Rose Creek is the largest source of fresh water to Mission Bay.  Rose Creek and it’s tributaries drain San Clemente Canyon and Rose Canyon all the way to Miramar and including the Miramar Land Fill. It is the only year round fresh water source to Mission Bay. The land surrounding the Creek is a mix of commercial, dedicated park land and City owned land. We are working with the State Lands Commission and the Friends of Rose creek to determine the status of these City owned lands and to settle issues of jurisdiction and responsibility.We believe that the complete removal of the artificial construction known as “the boot”, is integral  to plans to restore the mouth of Rose Creek and to build a wetland habitat to filter the water coming from The Creek.

Campland

In the nineteen fifties, this area was the site of a sewage treatment plant, which was moved to Fiesta Island and then to Miramar. The land was leased in 1967, to Campland, who hauled in thousands of yards of construction waste and filled in the Bayfront to build a private resort, complete with private marina and beach. This operation is still in business today. In the last update of the Mission Bay Master Plan this area was dedicated to the expansion of the only remaining salt marsh in Mission Bay, the Kendall Frost reserve and the Northern Wildlife Reserve, which are directly adjacent. Plans for the restoration have not yet been provided by the City But they do plan to put Campland next to De Anza Cove.

 We believe that any RV facility should be placed at the South Shores where there is direct access to two freeways, right next to Sea World.  We also believe any concession  on public property should be subject to competitive bidding and open to public review. 

Kendall Frost Reserve and the Northern Wildlife Reserve

The Kendall Frost Reserve is 21 acres and together with the northern Wildlife reserve protect 40 acres of the only emergent wetlands (mud flats and marsh) left in Mission Bay. When the adjacent land now occupied by Campland is restored to marsh and upland habitats, as designated in the Mission Bay Park Master Plan Update of 1994, this will be less than 3% of the original marshlands in Mission Bay. The Mission Bay Park Master Plan Update clearly designates the North East corner of the Bay as the focus of efforts to restore marsh lands to improve water Quality and create open space for passive enjoyment.  We believe that more habitat needs to be restored and De Anza Cove is the only place to do it. The whole area needs to work together as a natural system if it is to provide bioremediation and filtration of pollutants reaching the bay.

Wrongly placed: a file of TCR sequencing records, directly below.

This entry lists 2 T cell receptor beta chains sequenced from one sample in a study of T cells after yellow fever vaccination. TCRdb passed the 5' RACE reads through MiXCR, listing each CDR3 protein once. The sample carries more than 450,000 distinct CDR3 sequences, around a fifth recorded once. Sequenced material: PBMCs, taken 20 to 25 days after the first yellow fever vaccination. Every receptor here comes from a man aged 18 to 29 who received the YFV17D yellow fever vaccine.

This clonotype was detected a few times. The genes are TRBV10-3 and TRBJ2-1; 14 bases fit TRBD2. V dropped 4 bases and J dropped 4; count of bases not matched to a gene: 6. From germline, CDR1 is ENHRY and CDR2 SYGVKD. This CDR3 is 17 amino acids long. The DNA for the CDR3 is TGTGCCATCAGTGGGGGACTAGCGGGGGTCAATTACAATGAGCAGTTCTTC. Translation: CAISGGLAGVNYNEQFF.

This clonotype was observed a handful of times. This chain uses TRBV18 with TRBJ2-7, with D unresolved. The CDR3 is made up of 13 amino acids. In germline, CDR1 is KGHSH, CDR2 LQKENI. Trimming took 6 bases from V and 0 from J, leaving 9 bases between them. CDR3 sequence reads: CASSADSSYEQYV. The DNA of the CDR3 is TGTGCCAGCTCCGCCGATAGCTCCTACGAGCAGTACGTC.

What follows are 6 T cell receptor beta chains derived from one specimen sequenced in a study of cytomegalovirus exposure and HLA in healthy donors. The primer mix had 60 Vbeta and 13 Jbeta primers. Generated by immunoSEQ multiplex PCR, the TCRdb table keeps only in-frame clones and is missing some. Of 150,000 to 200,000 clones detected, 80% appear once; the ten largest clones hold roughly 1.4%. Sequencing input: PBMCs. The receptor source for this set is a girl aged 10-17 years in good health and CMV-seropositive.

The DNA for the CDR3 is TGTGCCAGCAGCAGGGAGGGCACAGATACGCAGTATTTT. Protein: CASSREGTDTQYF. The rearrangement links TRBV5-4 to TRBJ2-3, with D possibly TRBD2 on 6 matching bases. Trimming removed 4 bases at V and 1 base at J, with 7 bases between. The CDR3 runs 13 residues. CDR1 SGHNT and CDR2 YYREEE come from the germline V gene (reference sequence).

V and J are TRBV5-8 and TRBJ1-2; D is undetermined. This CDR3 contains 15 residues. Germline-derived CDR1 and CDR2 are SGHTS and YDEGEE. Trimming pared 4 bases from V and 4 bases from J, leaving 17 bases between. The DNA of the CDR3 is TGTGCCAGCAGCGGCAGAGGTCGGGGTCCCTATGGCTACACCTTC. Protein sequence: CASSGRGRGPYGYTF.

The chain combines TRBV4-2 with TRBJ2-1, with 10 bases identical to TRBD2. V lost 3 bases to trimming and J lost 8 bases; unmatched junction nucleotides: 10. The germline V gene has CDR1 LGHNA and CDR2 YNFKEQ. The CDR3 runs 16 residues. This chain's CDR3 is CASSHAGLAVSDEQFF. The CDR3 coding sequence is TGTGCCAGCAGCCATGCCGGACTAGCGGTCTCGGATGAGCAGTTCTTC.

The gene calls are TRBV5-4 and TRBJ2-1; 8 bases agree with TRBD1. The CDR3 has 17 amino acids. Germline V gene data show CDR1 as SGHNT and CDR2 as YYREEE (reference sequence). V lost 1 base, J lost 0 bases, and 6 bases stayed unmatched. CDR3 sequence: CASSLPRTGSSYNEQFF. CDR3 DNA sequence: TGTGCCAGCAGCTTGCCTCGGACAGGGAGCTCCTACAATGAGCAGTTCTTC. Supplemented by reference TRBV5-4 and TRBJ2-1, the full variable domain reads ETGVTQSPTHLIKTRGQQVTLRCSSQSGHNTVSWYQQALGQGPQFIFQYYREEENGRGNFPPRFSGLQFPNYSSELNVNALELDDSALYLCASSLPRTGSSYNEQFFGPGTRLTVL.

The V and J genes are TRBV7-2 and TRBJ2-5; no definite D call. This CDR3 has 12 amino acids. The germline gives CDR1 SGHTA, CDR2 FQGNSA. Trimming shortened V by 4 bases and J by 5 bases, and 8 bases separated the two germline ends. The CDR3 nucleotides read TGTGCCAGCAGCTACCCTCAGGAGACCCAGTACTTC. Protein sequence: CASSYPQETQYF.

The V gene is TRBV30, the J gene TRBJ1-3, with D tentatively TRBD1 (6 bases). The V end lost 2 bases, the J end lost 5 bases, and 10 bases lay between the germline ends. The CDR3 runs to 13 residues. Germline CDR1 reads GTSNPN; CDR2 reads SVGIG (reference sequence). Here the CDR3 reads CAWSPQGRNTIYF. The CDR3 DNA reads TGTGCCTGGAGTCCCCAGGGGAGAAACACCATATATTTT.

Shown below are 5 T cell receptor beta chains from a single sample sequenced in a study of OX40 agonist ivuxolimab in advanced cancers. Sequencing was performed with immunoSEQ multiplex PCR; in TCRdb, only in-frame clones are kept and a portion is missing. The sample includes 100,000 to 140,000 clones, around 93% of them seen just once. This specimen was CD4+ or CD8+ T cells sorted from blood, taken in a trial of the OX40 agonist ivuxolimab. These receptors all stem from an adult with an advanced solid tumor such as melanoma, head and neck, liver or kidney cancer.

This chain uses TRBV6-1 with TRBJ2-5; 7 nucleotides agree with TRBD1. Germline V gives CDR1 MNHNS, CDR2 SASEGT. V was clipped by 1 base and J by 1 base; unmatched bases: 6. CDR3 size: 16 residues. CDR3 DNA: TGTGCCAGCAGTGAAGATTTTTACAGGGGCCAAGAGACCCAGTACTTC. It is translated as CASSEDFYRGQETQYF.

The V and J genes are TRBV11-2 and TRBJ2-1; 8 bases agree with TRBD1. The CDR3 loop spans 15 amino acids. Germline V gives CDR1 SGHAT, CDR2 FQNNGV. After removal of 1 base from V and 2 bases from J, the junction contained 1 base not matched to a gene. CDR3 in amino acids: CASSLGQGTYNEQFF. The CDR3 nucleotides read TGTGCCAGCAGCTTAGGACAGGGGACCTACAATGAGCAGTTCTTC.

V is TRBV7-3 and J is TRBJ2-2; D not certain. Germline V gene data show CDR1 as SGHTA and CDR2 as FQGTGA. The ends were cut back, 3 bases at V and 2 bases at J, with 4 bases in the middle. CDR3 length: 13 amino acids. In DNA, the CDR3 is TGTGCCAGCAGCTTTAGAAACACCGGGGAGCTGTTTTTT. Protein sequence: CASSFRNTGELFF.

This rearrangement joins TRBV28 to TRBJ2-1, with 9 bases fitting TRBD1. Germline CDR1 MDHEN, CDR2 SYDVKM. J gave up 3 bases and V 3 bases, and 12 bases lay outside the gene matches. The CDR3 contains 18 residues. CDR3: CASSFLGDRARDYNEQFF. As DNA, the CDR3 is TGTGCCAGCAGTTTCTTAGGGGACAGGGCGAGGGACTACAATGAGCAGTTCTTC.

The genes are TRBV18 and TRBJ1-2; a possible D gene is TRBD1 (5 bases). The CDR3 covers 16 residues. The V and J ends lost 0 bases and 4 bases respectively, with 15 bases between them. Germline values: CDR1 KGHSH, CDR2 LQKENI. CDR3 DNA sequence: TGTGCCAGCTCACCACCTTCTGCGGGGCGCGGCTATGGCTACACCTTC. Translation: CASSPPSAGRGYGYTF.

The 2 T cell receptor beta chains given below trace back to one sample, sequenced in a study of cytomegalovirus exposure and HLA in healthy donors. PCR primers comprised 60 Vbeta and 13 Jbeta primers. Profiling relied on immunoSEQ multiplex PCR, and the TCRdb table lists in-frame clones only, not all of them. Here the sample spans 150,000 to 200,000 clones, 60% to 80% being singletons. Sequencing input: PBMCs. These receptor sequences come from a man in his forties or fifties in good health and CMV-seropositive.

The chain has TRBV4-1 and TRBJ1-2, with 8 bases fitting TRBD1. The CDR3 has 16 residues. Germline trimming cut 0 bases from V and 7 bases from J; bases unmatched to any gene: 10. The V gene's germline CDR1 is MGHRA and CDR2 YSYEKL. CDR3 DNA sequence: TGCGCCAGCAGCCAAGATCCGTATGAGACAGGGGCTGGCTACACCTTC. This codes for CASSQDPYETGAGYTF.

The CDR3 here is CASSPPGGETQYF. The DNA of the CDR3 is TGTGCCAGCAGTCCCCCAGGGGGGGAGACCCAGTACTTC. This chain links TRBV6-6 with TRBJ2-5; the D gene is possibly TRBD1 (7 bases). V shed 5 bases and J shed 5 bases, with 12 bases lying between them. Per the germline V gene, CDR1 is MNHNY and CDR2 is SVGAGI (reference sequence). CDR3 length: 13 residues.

In review:

  • We believe the Golf Course and RV facility are not coastal dependent uses and should be moved to make way for sea level rise
  • We believe the removal of the boot is essential for water quality, restoration of the view and to connect Rose Creek to the marshlands. 
  • We  believe the creation and restoration of open space and natural habitat will enhance the passive enjoyment of Mission Bay and provide a buffer against sea level rise.
  • We believe the City should work with the relevant State and Federal agencies and with the Audubon Society instead of the moneyed interests that are seeking to profit from our natural resources.

This Project’s Latest Posts, News & Upcoming Events

Rewilding: What is it & How Does it Work?

Rewilding: What is it & How Does it Work?

Written by Connor Yanz Optimism may feel difficult for today's environmentalist.  Amidst the constant news of a warming climate and loss of biodiversity, anyone concerned about our environment can feel like they’re fighting a losing battle.  Everywhere we look, hope...